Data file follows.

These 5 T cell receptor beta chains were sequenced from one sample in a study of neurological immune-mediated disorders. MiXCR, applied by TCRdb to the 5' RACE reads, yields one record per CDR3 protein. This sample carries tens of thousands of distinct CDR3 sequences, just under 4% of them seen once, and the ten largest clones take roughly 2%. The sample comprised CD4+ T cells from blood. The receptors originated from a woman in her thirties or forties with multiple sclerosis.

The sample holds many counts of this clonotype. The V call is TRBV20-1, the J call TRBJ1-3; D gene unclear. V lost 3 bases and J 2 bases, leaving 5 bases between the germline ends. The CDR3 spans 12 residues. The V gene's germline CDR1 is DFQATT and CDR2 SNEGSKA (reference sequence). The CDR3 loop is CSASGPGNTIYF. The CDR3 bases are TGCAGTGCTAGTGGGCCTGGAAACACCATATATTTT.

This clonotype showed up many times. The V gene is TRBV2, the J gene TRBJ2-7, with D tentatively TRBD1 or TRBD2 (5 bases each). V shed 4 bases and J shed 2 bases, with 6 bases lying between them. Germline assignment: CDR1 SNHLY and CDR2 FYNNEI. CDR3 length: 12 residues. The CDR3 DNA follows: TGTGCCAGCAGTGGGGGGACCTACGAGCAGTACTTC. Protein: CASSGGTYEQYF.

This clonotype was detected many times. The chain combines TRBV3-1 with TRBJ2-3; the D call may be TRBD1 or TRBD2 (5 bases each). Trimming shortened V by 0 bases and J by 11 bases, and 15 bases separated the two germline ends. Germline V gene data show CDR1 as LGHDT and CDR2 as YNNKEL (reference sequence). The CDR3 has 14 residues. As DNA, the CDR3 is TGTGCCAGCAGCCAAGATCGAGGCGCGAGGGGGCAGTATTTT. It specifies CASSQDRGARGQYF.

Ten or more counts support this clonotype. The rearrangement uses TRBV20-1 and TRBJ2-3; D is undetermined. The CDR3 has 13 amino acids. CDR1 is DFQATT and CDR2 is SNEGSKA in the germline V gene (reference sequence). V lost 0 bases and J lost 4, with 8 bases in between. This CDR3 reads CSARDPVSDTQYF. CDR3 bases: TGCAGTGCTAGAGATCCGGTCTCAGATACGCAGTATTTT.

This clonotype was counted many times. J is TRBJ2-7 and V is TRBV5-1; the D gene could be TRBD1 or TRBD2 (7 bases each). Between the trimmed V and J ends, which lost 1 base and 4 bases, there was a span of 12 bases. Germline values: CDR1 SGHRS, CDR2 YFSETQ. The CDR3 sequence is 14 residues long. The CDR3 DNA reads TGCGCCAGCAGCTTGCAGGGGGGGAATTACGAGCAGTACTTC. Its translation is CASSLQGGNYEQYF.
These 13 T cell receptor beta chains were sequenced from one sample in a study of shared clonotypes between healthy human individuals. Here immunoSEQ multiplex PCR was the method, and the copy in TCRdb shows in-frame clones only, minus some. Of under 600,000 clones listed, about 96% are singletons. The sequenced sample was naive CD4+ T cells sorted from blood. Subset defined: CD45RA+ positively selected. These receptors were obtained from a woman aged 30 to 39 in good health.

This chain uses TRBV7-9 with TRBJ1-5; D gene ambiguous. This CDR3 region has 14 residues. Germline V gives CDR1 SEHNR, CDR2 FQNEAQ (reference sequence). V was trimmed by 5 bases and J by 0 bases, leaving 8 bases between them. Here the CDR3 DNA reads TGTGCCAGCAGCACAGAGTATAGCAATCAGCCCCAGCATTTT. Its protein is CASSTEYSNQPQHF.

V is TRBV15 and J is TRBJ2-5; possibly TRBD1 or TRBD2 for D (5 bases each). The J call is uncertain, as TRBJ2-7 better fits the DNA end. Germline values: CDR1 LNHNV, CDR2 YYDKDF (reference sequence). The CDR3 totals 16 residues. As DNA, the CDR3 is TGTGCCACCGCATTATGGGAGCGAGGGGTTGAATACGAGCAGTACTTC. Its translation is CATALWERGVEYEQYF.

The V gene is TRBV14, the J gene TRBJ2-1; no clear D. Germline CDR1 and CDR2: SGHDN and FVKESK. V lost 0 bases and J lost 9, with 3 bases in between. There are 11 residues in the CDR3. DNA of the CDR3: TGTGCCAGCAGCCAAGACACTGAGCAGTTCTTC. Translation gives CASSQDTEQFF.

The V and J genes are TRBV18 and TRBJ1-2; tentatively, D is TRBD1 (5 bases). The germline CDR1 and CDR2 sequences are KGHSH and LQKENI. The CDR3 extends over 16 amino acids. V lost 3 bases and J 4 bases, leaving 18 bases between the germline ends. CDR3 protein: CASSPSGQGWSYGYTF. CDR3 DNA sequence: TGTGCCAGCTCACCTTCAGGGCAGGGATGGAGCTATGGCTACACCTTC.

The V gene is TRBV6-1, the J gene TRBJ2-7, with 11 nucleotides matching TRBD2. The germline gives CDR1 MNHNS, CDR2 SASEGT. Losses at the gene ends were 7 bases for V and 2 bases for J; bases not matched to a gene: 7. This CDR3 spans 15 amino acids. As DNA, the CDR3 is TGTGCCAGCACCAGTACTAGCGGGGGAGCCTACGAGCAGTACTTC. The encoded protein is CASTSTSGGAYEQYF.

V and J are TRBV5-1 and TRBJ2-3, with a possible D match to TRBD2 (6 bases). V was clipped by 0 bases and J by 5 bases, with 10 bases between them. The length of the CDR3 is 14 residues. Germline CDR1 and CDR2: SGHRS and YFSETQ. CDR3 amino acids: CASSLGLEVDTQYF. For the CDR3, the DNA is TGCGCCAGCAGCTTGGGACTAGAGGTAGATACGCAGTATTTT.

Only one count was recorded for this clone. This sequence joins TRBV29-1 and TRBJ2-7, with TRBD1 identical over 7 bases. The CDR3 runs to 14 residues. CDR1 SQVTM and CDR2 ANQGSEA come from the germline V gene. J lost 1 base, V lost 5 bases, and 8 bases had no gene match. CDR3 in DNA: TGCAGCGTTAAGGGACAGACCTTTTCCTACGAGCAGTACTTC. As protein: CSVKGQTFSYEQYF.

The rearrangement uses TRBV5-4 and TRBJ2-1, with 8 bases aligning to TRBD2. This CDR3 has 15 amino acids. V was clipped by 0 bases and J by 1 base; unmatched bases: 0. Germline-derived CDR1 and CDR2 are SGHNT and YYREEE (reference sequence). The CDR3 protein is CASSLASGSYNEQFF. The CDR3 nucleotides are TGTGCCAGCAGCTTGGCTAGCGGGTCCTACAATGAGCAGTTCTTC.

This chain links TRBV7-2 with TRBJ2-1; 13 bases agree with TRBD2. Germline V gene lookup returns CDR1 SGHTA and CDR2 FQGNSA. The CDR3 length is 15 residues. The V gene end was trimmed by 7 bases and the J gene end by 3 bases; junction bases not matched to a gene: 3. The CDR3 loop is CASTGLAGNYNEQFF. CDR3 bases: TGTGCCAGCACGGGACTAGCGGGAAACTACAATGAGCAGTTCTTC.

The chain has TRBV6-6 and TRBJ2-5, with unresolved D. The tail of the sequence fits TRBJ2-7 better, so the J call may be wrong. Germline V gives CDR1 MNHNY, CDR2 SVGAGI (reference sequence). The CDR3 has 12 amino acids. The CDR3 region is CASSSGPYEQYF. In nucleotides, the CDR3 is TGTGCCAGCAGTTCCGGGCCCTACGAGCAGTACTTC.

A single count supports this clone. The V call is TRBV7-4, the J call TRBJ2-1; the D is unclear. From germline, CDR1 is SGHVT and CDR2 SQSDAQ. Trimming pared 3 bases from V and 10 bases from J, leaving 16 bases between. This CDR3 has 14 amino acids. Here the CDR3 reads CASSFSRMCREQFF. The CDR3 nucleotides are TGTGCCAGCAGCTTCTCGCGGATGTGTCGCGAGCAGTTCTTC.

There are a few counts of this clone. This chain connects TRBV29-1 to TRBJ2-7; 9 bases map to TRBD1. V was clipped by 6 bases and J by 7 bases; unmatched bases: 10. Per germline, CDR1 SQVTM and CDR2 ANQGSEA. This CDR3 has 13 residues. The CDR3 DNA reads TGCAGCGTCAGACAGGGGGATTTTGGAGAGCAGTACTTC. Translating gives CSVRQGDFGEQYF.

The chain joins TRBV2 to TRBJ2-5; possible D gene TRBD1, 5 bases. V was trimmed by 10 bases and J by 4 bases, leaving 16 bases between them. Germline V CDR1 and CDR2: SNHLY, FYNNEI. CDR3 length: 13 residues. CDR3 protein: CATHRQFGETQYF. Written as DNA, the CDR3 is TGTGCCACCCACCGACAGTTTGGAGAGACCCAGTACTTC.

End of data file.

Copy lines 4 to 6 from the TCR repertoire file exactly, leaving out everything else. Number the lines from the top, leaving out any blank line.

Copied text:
This clonotype was detected many times. The chain combines TRBV3-1 with TRBJ2-3; the D call may be TRBD1 or TRBD2 (5 bases each). Trimming shortened V by 0 bases and J by 11 bases, and 15 bases separated the two germline ends. Germline V gene data show CDR1 as LGHDT and CDR2 as YNNKEL (reference sequence). The CDR3 has 14 residues. As DNA, the CDR3 is TGTGCCAGCAGCCAAGATCGAGGCGCGAGGGGGCAGTATTTT. It specifies CASSQDRGARGQYF.

Ten or more counts support this clonotype. The rearrangement uses TRBV20-1 and TRBJ2-3; D is undetermined. The CDR3 has 13 amino acids. CDR1 is DFQATT and CDR2 is SNEGSKA in the germline V gene (reference sequence). V lost 0 bases and J lost 4, with 8 bases in between. This CDR3 reads CSARDPVSDTQYF. CDR3 bases: TGCAGTGCTAGAGATCCGGTCTCAGATACGCAGTATTTT.

This clonotype was counted many times. J is TRBJ2-7 and V is TRBV5-1; the D gene could be TRBD1 or TRBD2 (7 bases each). Between the trimmed V and J ends, which lost 1 base and 4 bases, there was a span of 12 bases. Germline values: CDR1 SGHRS, CDR2 YFSETQ. The CDR3 sequence is 14 residues long. The CDR3 DNA reads TGCGCCAGCAGCTTGCAGGGGGGGAATTACGAGCAGTACTTC. Its translation is CASSLQGGNYEQYF.